I will begin with a very clichéd line, “I fall short of words to describe the experience of reading this book, The Color Purple”, because this was the only line I thought would do justice. Written in 1983 by Alice Walker, this book won the Pulitzer Prize for Fiction and the National Book Award for Fiction. Set against a South American background, it is the story of Celie, a young black girl born into poverty and segregation. It captures her trauma as she was growing up, raped repeatedly by a man she called her “father”, she has her two children taken away from her and is separated from her beloved sister, Nettie. What stands out the most is that the entire book is written in the form of letters which gives it a very personal touch.
It seems as though the God she has been writing to doesn’t even exist and later in the book the protagonist herself seems to question what religion actually is and how people can’t seem to differentiate between spirituality and religion. Things go from the frying pan to the fire when she finds herself trapped in an ugly marriage; however it was through the marriage that she found Shug Avery, an independent woman in charge of her own destiny. Inspired by Shug, Celie makes an attempt to find her own feet and thus starts the incredible journey a woman makes to find herself.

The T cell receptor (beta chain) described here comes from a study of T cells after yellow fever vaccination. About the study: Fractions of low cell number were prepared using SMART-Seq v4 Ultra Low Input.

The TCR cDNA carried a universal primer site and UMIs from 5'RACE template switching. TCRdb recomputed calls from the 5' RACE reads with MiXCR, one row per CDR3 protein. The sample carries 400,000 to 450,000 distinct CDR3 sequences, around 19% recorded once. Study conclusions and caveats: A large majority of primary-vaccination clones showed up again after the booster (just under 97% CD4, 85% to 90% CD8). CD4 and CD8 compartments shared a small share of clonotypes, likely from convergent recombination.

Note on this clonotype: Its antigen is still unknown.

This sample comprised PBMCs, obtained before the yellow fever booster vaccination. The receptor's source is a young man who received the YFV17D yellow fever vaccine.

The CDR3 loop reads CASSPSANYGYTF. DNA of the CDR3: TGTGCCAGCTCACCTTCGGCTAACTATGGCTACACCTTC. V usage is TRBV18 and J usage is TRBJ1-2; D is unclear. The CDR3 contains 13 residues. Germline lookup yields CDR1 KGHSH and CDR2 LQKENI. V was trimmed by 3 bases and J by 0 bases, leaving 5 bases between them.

It is not your random novel which you may pick up to read at leisure. It is impossible to read the book and not “think”. The author deals with a number of social issues like child abuse, women’s education, women empowerment and color prejudice. What amazed me most was how easily the author incorporated all this into the plot, the reader reads on without batting an eyelid. It is a story of grief, anguish, pain, violence, love, family and reunion. A heart wrenching story, sad in a beautiful way, no one can escape reading it without shedding a tear of sorrow and in the end, a tear of joy.
Overall Rating: 8.5/10
Worth the read? – Totally!!
PS : Check out the film as well.
Contributed By : Shreeradha Mishra (Radhika)